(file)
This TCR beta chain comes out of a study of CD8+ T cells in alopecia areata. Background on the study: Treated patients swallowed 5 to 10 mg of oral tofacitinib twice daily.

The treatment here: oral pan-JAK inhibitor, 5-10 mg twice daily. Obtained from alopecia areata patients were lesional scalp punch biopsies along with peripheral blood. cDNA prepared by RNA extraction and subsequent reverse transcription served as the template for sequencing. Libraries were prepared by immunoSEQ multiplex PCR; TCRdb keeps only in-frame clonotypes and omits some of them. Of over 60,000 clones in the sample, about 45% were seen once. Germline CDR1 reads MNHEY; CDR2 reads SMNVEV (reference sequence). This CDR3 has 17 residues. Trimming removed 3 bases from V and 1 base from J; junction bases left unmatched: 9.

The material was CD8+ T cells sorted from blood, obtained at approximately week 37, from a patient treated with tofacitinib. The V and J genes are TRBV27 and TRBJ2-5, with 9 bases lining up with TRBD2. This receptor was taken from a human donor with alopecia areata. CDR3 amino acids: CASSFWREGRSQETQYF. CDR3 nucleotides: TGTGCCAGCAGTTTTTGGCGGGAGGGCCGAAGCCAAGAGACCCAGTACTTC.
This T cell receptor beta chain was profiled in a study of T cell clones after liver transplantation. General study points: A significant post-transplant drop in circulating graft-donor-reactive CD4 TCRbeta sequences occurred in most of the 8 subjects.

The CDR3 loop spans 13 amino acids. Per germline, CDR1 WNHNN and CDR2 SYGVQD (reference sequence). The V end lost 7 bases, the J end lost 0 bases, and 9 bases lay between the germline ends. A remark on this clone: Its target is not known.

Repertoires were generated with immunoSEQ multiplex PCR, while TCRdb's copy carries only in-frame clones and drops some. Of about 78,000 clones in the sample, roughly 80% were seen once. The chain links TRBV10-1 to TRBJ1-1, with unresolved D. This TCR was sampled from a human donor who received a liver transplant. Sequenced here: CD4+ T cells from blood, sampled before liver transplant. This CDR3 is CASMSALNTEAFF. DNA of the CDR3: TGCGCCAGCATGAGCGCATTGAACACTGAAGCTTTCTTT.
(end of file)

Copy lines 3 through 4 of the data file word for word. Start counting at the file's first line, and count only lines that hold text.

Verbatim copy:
The material was CD8+ T cells sorted from blood, obtained at approximately week 37, from a patient treated with tofacitinib. The V and J genes are TRBV27 and TRBJ2-5, with 9 bases lining up with TRBD2. This receptor was taken from a human donor with alopecia areata. CDR3 amino acids: CASSFWREGRSQETQYF. CDR3 nucleotides: TGTGCCAGCAGTTTTTGGCGGGAGGGCCGAAGCCAAGAGACCCAGTACTTC.
This T cell receptor beta chain was profiled in a study of T cell clones after liver transplantation. General study points: A significant post-transplant drop in circulating graft-donor-reactive CD4 TCRbeta sequences occurred in most of the 8 subjects.